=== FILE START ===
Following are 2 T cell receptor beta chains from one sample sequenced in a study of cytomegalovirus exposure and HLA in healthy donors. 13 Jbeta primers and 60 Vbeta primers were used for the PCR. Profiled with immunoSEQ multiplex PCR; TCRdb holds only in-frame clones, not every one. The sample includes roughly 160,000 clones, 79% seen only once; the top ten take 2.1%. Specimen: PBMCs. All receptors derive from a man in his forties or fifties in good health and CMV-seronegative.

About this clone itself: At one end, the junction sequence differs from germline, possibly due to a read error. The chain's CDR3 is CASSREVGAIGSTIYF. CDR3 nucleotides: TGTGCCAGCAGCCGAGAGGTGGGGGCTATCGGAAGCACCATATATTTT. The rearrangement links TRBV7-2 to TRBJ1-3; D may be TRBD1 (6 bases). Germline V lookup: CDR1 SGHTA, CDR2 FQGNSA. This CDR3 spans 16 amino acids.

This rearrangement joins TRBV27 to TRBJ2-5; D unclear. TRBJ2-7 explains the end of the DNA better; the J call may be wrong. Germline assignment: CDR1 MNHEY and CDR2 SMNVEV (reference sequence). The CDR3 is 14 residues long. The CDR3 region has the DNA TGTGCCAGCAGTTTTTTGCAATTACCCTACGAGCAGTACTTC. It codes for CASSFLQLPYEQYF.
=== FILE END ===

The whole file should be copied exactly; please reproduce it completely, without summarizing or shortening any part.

Following are 2 T cell receptor beta chains from one sample sequenced in a study of cytomegalovirus exposure and HLA in healthy donors. 13 Jbeta primers and 60 Vbeta primers were used for the PCR. Profiled with immunoSEQ multiplex PCR; TCRdb holds only in-frame clones, not every one. The sample includes roughly 160,000 clones, 79% seen only once; the top ten take 2.1%. Specimen: PBMCs. All receptors derive from a man in his forties or fifties in good health and CMV-seronegative.

About this clone itself: At one end, the junction sequence differs from germline, possibly due to a read error. The chain's CDR3 is CASSREVGAIGSTIYF. CDR3 nucleotides: TGTGCCAGCAGCCGAGAGGTGGGGGCTATCGGAAGCACCATATATTTT. The rearrangement links TRBV7-2 to TRBJ1-3; D may be TRBD1 (6 bases). Germline V lookup: CDR1 SGHTA, CDR2 FQGNSA. This CDR3 spans 16 amino acids.

This rearrangement joins TRBV27 to TRBJ2-5; D unclear. TRBJ2-7 explains the end of the DNA better; the J call may be wrong. Germline assignment: CDR1 MNHEY and CDR2 SMNVEV (reference sequence). The CDR3 is 14 residues long. The CDR3 region has the DNA TGTGCCAGCAGTTTTTTGCAATTACCCTACGAGCAGTACTTC. It codes for CASSFLQLPYEQYF.